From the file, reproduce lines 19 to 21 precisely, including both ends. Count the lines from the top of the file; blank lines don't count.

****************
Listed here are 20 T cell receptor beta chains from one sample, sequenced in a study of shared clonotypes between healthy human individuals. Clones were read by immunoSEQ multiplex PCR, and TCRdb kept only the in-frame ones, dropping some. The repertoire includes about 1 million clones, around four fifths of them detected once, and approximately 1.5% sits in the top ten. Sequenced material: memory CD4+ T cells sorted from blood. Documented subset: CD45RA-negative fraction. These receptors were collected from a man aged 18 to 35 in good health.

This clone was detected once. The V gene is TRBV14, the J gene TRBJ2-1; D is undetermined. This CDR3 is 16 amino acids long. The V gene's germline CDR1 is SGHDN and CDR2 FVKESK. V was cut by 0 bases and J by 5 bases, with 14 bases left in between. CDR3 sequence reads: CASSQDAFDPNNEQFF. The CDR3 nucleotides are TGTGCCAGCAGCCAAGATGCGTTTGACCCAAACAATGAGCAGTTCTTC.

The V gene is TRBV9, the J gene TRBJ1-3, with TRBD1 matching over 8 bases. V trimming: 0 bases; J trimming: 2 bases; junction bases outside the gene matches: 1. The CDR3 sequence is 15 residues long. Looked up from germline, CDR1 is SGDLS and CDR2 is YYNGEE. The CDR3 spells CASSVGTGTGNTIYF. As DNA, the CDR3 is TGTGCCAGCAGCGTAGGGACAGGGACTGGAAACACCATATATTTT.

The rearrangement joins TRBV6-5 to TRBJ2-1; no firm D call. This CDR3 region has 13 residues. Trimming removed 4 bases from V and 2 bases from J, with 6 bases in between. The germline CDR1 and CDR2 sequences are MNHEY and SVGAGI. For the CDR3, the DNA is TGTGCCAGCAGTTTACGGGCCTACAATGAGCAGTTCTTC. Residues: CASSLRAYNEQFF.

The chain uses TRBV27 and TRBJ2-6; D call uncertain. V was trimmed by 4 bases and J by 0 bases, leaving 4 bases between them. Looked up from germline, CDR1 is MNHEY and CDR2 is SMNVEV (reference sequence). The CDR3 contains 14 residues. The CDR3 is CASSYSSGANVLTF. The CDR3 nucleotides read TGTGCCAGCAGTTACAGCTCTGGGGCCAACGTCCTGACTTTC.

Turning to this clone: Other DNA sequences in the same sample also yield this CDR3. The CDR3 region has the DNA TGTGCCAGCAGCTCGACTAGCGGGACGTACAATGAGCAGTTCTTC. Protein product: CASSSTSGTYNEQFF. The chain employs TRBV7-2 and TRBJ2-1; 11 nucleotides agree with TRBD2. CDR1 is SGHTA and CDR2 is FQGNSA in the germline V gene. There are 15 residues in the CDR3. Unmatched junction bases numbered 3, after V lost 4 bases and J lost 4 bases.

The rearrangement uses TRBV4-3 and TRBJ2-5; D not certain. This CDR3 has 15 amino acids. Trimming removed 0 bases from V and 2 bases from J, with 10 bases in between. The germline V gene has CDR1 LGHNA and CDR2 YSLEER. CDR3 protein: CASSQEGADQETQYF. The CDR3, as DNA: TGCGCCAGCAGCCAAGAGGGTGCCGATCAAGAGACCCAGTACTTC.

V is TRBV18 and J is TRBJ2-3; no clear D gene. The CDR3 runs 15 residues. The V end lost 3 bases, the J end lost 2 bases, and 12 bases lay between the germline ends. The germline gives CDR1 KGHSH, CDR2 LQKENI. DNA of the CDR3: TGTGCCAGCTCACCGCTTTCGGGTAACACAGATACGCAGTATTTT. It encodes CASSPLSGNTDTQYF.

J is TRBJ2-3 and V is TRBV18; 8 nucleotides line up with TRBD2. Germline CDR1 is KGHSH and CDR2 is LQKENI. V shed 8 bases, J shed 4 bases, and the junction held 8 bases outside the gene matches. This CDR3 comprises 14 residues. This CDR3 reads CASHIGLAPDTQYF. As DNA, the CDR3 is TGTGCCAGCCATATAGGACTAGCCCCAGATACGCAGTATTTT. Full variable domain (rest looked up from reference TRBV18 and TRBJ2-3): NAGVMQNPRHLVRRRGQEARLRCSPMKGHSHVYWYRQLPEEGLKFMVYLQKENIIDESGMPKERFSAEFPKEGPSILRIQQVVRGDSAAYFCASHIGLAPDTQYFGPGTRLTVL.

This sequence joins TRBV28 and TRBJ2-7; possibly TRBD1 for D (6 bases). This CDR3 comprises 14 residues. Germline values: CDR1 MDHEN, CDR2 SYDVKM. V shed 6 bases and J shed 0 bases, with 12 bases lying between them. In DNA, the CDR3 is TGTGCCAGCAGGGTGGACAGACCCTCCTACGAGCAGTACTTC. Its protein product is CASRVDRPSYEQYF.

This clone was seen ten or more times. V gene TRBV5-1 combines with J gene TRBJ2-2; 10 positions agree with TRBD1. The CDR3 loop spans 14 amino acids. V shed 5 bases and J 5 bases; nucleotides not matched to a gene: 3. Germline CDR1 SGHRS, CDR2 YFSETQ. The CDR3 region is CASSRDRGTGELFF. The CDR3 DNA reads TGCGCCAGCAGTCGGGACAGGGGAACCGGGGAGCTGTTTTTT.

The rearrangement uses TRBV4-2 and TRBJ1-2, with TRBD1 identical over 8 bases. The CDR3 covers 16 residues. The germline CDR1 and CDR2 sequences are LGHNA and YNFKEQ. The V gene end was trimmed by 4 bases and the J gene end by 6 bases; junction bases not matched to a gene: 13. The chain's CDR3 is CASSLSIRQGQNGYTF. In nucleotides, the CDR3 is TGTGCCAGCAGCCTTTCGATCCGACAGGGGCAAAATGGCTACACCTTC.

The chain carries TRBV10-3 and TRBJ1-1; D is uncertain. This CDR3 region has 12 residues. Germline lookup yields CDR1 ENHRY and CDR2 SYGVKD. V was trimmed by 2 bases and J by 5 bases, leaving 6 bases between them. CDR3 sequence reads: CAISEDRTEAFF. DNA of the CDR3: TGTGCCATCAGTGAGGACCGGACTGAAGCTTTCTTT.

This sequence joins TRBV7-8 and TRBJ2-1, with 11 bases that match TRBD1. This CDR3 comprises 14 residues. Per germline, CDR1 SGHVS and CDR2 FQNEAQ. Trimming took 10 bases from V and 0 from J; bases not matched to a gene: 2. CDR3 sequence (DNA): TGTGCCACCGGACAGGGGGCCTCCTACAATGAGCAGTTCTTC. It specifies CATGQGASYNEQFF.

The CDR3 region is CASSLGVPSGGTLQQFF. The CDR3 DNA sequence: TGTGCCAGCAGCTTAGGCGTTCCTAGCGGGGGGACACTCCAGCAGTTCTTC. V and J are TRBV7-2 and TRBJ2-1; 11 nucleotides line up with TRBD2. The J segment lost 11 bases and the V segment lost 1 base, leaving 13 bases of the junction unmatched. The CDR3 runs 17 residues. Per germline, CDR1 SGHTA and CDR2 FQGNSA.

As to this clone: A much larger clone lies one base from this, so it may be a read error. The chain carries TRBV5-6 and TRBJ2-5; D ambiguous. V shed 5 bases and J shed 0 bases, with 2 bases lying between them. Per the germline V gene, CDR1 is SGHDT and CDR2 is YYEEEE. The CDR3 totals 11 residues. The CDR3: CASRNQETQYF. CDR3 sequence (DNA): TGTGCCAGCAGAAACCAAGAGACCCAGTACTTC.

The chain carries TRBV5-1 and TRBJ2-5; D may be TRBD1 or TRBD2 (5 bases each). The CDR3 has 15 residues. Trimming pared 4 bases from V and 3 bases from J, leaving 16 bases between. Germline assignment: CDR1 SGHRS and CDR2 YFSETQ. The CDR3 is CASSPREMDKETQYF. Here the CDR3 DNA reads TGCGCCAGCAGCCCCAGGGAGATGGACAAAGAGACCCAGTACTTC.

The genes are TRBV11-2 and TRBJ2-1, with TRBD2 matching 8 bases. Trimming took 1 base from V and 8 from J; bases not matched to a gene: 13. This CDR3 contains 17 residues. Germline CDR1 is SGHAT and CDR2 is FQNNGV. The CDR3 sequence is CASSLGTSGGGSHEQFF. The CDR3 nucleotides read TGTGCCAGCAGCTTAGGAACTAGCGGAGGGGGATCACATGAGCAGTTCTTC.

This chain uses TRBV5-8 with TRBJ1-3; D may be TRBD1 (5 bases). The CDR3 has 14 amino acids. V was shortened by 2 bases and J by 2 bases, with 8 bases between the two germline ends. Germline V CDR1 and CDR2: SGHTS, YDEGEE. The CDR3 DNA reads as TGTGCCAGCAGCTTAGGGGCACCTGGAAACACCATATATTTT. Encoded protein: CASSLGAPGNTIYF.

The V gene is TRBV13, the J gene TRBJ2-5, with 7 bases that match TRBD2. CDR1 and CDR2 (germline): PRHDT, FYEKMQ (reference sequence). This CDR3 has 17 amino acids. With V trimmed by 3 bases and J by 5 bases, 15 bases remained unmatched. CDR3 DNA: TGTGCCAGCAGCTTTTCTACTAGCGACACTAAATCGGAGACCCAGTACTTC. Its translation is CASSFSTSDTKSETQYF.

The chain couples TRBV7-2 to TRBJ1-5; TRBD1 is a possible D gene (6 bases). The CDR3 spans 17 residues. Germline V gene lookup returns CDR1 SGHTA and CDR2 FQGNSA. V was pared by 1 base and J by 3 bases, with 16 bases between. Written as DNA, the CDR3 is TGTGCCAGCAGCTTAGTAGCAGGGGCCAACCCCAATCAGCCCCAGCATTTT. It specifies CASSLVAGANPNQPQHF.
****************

This chain uses TRBV5-8 with TRBJ1-3; D may be TRBD1 (5 bases). The CDR3 has 14 amino acids. V was shortened by 2 bases and J by 2 bases, with 8 bases between the two germline ends. Germline V CDR1 and CDR2: SGHTS, YDEGEE. The CDR3 DNA reads as TGTGCCAGCAGCTTAGGGGCACCTGGAAACACCATATATTTT. Encoded protein: CASSLGAPGNTIYF.

The V gene is TRBV13, the J gene TRBJ2-5, with 7 bases that match TRBD2. CDR1 and CDR2 (germline): PRHDT, FYEKMQ (reference sequence). This CDR3 has 17 amino acids. With V trimmed by 3 bases and J by 5 bases, 15 bases remained unmatched. CDR3 DNA: TGTGCCAGCAGCTTTTCTACTAGCGACACTAAATCGGAGACCCAGTACTTC. Its translation is CASSFSTSDTKSETQYF.

The chain couples TRBV7-2 to TRBJ1-5; TRBD1 is a possible D gene (6 bases). The CDR3 spans 17 residues. Germline V gene lookup returns CDR1 SGHTA and CDR2 FQGNSA. V was pared by 1 base and J by 3 bases, with 16 bases between. Written as DNA, the CDR3 is TGTGCCAGCAGCTTAGTAGCAGGGGCCAACCCCAATCAGCCCCAGCATTTT. It specifies CASSLVAGANPNQPQHF.